Today I’m so happy to welcome Carol Graham as a guest on Everyday Gyaan. Carol is a blogger I connected with less than a year ago, but she has impressed me with her writing, her tenacious spirit and her openness to learning. I’m grateful to have come to know Carol and look forward to getting to know her better. Today Carol shares a bit of her story with us.
Carol and her husband, Paul, have two children, three grand children and many four-legged family members. They own two jewelry stores but Carol’s passions are being a health coach for over 30 years and being a motivational speaker. She has much to share in the area of survival due to her intense life of outrageous traumatic events. She survived cancer over 40 years ago through alternative methods using vitamins and minerals; was a victim of rape and marital abuse; suffered the loss of a child; and had huge financial losses from fraud and greed of others. She strongly believes that laughter will get you through anything.
Carol recently had her memoir, Battered Hope, published. This fast paced memoir reads with all the elements of a good novel – character, conflict, suspense, and resolution. Follow her family through insurmountable hardships and witness the tenacity it takes for Carol to survive. It is a story of hope, perseverance, and faith.
Never Give Up Hope
Over the course of ten years of writing my memoir, I struggled to find the perfect title. The message I wanted to convey to my readers was that it did not matter what you have gone through, there is always the expectancy that tomorrow will be a better day. I received a lot of title suggestions from family and friends but nothing seemed to click until my daughter was designing the book cover and suggested ‘Battered Hope.’ The more I thought about it, the more I liked it. I realized it told my entire story in two words.
My father was a minister who practiced what he believed. He instilled a strong faith in his children; and I knew that no matter what happened in life, God would give me the strength to endure anything. My father taught me that in order to survive trials, I had to maintain a positive attitude of hope. If I focused on hope instead of despair, I would be able to rise above the circumstances surrounding me. He died many years before my struggles began and never knew that what he drilled into my psyche as a child would get me through the rough years.
The definition of hope is: an optimistic attitude of mind based on an expectation of positive outcomes related to events and circumstances in one’s life or the world at large.
Hope is the expectation of positive outcome. It is seeing your circumstances through the eyes of faith, believing for positive results.
The secret is to NEVER give up. We have absolutely no idea what lies ahead. What if we give up just prior to the answer manifesting itself? It does not matter how threadbare our hope becomes, we can still hang onto it.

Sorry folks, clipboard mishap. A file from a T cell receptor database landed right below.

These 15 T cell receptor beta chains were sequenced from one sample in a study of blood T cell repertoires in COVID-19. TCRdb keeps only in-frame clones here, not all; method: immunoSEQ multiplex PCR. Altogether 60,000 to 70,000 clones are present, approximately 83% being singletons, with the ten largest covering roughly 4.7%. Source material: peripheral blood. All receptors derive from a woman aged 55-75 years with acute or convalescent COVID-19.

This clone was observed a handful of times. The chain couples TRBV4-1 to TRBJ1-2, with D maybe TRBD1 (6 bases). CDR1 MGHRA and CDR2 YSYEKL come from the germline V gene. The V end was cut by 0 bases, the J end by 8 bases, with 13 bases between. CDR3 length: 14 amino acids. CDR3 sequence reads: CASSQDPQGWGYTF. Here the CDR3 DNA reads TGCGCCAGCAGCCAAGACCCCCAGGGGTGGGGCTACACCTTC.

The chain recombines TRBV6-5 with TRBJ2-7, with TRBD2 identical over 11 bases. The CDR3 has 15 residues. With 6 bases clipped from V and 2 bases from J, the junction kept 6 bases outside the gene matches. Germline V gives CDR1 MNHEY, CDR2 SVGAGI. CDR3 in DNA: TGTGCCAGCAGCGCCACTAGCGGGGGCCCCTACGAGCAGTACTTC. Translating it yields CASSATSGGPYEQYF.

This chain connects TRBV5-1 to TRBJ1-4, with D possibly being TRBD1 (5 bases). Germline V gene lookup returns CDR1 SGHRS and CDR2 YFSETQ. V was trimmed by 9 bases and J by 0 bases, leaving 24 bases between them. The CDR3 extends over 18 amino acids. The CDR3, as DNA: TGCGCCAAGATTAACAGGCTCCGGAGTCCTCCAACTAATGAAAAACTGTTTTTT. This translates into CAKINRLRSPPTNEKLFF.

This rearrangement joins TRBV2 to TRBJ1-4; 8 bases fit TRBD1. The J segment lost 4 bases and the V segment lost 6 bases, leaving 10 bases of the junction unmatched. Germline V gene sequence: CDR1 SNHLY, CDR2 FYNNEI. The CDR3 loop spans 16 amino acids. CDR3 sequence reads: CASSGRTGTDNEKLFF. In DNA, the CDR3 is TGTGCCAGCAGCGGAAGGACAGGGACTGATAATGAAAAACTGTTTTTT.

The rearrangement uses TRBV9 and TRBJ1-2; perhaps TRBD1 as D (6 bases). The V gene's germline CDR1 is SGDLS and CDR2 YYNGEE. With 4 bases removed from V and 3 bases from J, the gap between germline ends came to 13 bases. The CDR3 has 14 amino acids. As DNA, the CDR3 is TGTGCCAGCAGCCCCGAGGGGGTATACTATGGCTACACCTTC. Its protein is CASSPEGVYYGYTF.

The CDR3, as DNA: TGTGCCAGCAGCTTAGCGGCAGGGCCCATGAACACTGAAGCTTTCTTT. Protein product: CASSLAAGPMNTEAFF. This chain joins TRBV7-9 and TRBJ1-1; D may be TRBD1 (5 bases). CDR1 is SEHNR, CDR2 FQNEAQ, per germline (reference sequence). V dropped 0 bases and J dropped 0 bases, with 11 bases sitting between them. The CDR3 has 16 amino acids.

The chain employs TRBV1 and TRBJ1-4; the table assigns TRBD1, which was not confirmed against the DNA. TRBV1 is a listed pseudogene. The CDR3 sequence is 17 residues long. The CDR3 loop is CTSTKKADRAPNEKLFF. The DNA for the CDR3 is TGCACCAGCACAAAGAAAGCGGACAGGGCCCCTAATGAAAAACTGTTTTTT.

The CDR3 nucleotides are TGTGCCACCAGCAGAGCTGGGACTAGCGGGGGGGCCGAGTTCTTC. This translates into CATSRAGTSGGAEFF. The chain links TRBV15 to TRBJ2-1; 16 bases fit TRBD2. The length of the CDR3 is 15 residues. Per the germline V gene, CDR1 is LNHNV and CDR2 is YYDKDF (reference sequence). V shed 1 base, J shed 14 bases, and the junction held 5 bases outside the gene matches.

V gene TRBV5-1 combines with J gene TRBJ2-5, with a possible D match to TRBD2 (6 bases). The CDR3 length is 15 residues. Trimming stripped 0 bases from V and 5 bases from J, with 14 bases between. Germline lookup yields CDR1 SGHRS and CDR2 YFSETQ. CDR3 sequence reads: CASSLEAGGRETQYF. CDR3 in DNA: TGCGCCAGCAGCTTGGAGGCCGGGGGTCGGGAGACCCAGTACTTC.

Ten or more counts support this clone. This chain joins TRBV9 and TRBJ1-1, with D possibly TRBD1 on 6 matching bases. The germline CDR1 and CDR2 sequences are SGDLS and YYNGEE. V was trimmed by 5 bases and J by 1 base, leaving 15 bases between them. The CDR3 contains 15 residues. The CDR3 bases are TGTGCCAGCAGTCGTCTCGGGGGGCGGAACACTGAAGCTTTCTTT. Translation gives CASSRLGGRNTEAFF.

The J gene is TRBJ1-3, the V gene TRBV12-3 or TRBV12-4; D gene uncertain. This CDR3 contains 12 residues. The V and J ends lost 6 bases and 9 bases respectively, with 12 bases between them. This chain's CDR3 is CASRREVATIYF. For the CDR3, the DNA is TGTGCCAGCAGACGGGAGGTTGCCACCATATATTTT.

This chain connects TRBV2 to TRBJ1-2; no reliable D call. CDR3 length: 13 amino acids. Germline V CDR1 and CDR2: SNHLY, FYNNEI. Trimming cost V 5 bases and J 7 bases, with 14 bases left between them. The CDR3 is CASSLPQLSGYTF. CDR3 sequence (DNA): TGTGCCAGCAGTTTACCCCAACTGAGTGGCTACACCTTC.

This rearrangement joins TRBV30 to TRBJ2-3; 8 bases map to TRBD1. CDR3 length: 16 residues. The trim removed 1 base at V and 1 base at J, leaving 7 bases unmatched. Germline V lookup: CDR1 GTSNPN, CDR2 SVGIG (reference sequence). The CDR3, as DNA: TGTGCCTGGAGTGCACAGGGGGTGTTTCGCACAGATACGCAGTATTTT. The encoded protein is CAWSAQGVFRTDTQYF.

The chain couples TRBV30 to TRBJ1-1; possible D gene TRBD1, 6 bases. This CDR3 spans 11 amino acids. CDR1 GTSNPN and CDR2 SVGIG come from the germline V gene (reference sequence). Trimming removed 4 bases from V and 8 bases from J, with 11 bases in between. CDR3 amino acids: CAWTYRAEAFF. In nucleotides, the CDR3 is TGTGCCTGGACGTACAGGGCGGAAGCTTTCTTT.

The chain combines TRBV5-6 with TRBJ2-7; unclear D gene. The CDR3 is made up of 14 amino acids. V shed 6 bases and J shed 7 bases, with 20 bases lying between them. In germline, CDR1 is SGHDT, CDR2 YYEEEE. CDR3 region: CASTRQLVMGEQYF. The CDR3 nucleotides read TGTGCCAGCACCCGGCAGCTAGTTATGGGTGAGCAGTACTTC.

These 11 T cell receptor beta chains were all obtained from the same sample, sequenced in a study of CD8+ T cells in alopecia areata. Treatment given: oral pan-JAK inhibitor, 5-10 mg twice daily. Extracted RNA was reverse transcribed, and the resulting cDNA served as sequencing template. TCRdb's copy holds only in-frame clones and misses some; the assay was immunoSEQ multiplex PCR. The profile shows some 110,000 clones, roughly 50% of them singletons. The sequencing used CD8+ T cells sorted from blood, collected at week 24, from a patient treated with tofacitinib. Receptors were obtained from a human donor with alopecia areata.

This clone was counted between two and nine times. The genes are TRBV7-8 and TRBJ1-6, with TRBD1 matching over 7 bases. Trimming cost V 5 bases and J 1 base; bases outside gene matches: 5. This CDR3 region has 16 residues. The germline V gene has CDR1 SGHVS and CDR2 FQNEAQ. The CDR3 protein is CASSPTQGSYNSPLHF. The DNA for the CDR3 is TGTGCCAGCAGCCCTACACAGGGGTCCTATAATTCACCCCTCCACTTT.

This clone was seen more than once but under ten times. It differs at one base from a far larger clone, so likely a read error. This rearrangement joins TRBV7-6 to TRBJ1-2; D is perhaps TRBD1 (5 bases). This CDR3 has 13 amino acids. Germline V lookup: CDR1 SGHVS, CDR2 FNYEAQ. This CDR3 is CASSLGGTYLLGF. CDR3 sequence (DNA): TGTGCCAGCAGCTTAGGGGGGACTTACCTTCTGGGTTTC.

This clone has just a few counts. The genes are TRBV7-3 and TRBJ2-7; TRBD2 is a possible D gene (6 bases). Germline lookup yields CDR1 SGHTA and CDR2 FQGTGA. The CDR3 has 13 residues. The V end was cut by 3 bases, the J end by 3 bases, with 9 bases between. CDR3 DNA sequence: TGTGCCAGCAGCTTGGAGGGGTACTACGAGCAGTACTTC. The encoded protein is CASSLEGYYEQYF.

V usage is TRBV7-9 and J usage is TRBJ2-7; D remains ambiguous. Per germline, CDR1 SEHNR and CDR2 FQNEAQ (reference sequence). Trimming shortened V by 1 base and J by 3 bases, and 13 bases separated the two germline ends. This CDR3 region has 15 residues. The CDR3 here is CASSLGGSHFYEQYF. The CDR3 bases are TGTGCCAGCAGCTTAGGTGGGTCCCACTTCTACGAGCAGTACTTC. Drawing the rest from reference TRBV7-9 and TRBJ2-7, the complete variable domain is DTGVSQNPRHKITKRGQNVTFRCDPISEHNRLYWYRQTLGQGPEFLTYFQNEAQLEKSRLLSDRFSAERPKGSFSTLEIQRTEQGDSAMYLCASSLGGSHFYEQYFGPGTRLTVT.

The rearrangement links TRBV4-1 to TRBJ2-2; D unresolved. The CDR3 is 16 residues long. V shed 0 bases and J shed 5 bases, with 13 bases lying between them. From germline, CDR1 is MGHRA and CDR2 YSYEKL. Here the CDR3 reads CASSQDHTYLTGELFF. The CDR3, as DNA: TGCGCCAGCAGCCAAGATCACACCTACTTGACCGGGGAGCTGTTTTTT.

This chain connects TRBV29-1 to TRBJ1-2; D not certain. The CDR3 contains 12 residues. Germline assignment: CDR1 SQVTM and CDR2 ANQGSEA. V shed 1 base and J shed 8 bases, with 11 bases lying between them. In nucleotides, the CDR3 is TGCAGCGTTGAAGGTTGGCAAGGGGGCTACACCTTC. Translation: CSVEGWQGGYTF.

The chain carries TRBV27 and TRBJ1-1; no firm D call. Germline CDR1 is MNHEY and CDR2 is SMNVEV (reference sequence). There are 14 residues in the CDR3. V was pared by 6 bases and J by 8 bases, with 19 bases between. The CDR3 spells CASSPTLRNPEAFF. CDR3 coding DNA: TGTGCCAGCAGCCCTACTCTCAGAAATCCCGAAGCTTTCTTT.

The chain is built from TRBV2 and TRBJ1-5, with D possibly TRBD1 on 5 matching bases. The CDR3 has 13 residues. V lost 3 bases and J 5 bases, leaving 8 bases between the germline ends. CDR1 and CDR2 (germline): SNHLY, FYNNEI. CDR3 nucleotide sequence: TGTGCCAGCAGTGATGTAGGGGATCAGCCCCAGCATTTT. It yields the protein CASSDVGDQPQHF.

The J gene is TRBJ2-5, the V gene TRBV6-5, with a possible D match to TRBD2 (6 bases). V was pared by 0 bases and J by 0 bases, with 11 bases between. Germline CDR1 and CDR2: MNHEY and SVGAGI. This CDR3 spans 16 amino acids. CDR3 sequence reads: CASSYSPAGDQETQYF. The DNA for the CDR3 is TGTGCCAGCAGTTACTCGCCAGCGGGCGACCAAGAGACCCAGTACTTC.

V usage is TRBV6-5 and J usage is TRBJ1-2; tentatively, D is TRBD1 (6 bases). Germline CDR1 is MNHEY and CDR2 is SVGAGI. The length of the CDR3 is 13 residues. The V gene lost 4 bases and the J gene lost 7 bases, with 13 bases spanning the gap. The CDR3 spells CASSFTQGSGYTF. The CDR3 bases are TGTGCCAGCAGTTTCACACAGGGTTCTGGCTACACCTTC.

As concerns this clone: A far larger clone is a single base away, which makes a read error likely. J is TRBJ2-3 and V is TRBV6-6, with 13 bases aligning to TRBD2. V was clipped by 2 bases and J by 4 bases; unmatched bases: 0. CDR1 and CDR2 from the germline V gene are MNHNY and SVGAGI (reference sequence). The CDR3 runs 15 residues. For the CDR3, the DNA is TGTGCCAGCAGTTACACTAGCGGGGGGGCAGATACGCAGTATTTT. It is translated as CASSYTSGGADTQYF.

When I was in my twenties, I was told that I had cancer and without a hysterectomy, I would surely die within two years. That is the choice the doctors gave me – hysterectomy or death. I felt that I was born to be a mother and that is what I wanted more than anything else in my life. Now a doctor was telling me I had no choice. If I didn’t have surgery, I would die.
A determination welled up from within me and I stood up and said “No, I will not accept those choices.”
The doctor rose up and leaning over his desk spit the words at me, “Then, lady, go home….suffer and die.” It was the best thing he could have said to me. It made me angry. Angry enough to find a cure. As I was leaving his office, I turned back and in a staccato voice said, I….will….walk…in…here…. pregnant…one….day.”
I had no idea what I was going to do, but I knew that I wanted a baby. I was determined to hang onto the hope that someday I would see the fulfillment of that dream. That is the key. Never allow anyone to disintegrate your dream, your hope, or your faith. Keep it in front of you. Focus on the answer and not the problem.
My decision was not met with an easy road ahead. It was full of a lot of disappointments, heartbreak, pain and suffering. But I held onto my belief that I would bear a child. I kept that forefront in my thoughts and it created an attitude of hope — based on an expectation and a positive outcome.
Fourteen years later, I walked into that doctor’s office. Pregnant. Healthy. Strong. A winner. A Victor and not a Victim.
What if I had given up? I would not have my beautiful daughter and grandson. I probably would not be flourishing today because I would not have changed my diet to gain my health.
My memoir is twelve chapters. Each chapter has at least one traumatic event that battered any hope I thought I had. When you are beaten down, stepped on, or kicked one too many times, it is human nature to give up. As long as you do not give up but stay centered on a positive outcome, you have a very good chance of your circumstances turning around.
Has there been a time in your life when you felt hopeless but did not give up? Did you ever feel like you were hanging on by a thread and so glad you did?